Who doesn’t like a story? Remember telling stories of each of your scars to your friends as a kid? Or listening to the classic, “remember when…” You also know that if they make no sense, it’s either because of sex or money. Stories are good; they shape the world. More than informational, they reliably tweak the imagination. And, when we go underground, it’s the tales that live on.
Life and Love
Here’s a story about men, sex and babies. Got ya now! It’s really about my deep interest (read obsession) in figuring out why infertile men are less healthy than their fertile peers. It’s a tale of chance meetings, quirky personalities, off-the-cuff thinking, and simple circumstance.
Long ago, early in my career as a surgeon and professor at UCSF, it quickly became clear that most male infertility cases eluded explanation. We were simply unable to define the reason for low or zero sperm counts in men with no definable medical risk. Something else was going on. It must be genetic.
Then I met (and helped hire) Renee Reijo Pera, a brilliant scientist and geneticist. She had just discovered that the Y chromosome caused genetic infertility. In one fell swoop, Y chromosome deletions became the second most common identifiable cause of male infertility, after the inimitable varicocele. Not a bad start.
In close collaboration, even scribbling our ideas on napkins in a Cole Valley wine bar on Friday afternoons, we began to think of ways to find the estimated 2000 genes involved with male fertility. In one fun study with Mark Fox PhD, we subtracted the expressed DNA from testicles without sperm from those with sperm (you know: [A+B]-B=A), hoping to be left with the genes of sperm production. This produced 682 candidate genes. In another cool project, we wanted to identify male infertility “hotspots” in our chromosomes. With the help of Dr. Howard Kim, a budding urologist, we culled all of the reported chromosome breaks associated with male infertility in the world’s literature over the last half century. Then, one evening, we had a “pin the tail on the donkey” party, pizza and all, and placed a pin for each patient on a huge foam board chromosomal map. Low and behold, some “hotspots” were identified.
Life is a Path
As the work progressed, we noted that not only single genes, but also related groups of genes…gene pathways…were left standing when the scientific dust settled. This led to the study of a key genetic pathway for sperm production, meiotic recombination, with Renee Martin PhD and Joanna Gonsalves PhD. Lo and behold, unlike fertile men, infertile men harbored faults this pathway.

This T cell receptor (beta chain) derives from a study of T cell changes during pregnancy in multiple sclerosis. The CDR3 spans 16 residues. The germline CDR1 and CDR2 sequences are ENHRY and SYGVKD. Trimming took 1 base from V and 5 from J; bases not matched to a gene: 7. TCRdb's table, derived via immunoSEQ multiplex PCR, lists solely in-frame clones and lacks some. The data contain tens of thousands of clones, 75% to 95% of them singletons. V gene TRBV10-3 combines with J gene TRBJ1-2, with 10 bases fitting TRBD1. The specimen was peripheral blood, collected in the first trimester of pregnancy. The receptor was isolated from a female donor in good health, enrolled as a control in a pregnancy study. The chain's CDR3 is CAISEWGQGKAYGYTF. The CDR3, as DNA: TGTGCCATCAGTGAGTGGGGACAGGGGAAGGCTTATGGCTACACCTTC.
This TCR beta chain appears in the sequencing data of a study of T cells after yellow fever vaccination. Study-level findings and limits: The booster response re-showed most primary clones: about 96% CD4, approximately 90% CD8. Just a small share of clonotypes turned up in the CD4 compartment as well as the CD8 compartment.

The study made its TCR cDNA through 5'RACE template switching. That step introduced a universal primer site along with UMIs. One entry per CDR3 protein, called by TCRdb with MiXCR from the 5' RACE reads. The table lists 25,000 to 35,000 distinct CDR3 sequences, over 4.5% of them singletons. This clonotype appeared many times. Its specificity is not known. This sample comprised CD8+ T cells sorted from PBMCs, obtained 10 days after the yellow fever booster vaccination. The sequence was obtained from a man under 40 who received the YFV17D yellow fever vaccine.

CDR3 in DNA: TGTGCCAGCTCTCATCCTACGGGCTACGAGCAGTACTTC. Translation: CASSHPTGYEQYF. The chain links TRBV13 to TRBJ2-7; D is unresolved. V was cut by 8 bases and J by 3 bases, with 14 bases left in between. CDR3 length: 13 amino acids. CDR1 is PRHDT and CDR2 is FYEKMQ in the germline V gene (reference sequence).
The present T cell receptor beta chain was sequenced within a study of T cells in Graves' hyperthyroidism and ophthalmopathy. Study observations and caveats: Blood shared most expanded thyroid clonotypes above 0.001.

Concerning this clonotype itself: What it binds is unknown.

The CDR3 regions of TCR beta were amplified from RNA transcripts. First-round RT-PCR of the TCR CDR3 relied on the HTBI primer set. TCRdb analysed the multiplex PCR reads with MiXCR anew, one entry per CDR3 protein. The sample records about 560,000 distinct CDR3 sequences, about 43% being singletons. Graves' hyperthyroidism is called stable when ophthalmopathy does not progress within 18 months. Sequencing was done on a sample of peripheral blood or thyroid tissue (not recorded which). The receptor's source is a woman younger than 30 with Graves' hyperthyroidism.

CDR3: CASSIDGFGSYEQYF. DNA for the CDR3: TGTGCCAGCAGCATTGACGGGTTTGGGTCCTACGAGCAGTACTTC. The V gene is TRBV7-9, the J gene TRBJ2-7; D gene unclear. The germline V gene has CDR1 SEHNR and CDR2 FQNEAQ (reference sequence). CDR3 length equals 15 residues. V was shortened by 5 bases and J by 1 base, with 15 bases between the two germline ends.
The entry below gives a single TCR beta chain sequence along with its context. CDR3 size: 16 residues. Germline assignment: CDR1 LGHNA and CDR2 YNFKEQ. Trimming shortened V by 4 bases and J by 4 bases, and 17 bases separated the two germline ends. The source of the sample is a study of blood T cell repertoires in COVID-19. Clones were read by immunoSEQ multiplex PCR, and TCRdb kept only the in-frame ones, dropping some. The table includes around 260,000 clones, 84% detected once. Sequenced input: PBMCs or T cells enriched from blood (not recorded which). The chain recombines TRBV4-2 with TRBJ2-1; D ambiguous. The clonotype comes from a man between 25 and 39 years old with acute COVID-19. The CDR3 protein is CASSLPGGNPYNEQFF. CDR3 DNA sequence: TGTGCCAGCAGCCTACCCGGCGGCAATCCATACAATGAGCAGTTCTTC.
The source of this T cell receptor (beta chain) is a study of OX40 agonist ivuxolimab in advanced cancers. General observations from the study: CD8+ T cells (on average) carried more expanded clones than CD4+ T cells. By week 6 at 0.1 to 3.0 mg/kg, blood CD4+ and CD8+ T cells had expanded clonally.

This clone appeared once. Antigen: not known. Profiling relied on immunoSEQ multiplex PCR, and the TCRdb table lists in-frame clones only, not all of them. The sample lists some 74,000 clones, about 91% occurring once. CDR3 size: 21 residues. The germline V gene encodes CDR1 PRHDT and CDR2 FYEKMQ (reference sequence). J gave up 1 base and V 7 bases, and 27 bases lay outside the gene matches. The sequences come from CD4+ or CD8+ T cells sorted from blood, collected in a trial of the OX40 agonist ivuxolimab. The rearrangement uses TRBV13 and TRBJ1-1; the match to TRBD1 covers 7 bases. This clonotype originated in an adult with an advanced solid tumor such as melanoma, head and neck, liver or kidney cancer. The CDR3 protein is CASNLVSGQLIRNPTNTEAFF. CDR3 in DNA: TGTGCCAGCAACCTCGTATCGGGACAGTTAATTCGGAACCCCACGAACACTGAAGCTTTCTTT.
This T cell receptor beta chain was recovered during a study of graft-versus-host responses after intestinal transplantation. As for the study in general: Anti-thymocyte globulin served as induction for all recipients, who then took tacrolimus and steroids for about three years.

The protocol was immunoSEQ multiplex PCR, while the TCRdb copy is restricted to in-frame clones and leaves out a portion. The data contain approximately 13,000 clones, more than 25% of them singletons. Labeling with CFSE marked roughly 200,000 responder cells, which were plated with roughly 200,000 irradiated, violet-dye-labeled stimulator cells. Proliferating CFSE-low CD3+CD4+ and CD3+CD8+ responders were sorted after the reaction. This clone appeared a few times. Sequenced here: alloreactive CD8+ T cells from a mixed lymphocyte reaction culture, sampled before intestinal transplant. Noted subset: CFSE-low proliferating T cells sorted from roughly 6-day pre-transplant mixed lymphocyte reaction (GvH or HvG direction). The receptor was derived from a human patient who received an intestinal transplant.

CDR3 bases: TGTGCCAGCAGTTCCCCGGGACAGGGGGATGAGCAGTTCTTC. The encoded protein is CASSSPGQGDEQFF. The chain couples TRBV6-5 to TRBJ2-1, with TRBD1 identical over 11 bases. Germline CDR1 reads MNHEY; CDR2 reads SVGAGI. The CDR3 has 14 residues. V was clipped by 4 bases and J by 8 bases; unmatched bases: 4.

Then, one day during Journal Club, we were discussing yet another pathway, one in which critical genes that normally correct errors in the making of new DNA were “knocked out” in mice. These mice knock outs developed cancers, which was expected; but they were also infertile, which was not. Looking at the photos of mouse testicles in the papers, I exclaimed: “I have infertile men whose testicles look just like this!” Odd but true.
That “Aha!” moment led one of us, Dr. David Nudell (another urologist) to examine what could be called “fingerprint” evidence (i.e. microsatellite instability) of faulty DNA mismatch repair in infertile men. And the evidence was unmistakable. Now this lit things up. If infertile mice with faulty gene repair pathways develop cancers, might this also be true for infertile men?
The Road Less Travelled
Taking a different scientific tack, we surmised that a really good population study could shed precious light on this issue. It took several years to put together the perfect team, but in the capable hands of epidemiologists Dr. Thomas Walsh and Mary Croughan PhD, the science bore fruit. Examining the lives of over 22,000 California men for the development of cancer after a prior diagnosis of infertility revealed higher rates of both testicular and prostate cancer relative to the general population and to men without male infertility. Wow! A scientific unicorn was spotted: population science and molecular genetics actually agreed on something. Since then, researchers including Andrea Salonia MD and Michael Eisenberg MD have drawn similar conclusions about the health of infertile men.
But after all of this, how fertility is linked to health is still a big question. Clearly, genes and gene pathways are involved. But what about the environment; how does it fit in the picture? Could the link between nature and nurture reside in epigenetics, a nifty new biological universe that has its fingers in both pies? Ah, I hope that there is wisdom in such wonder.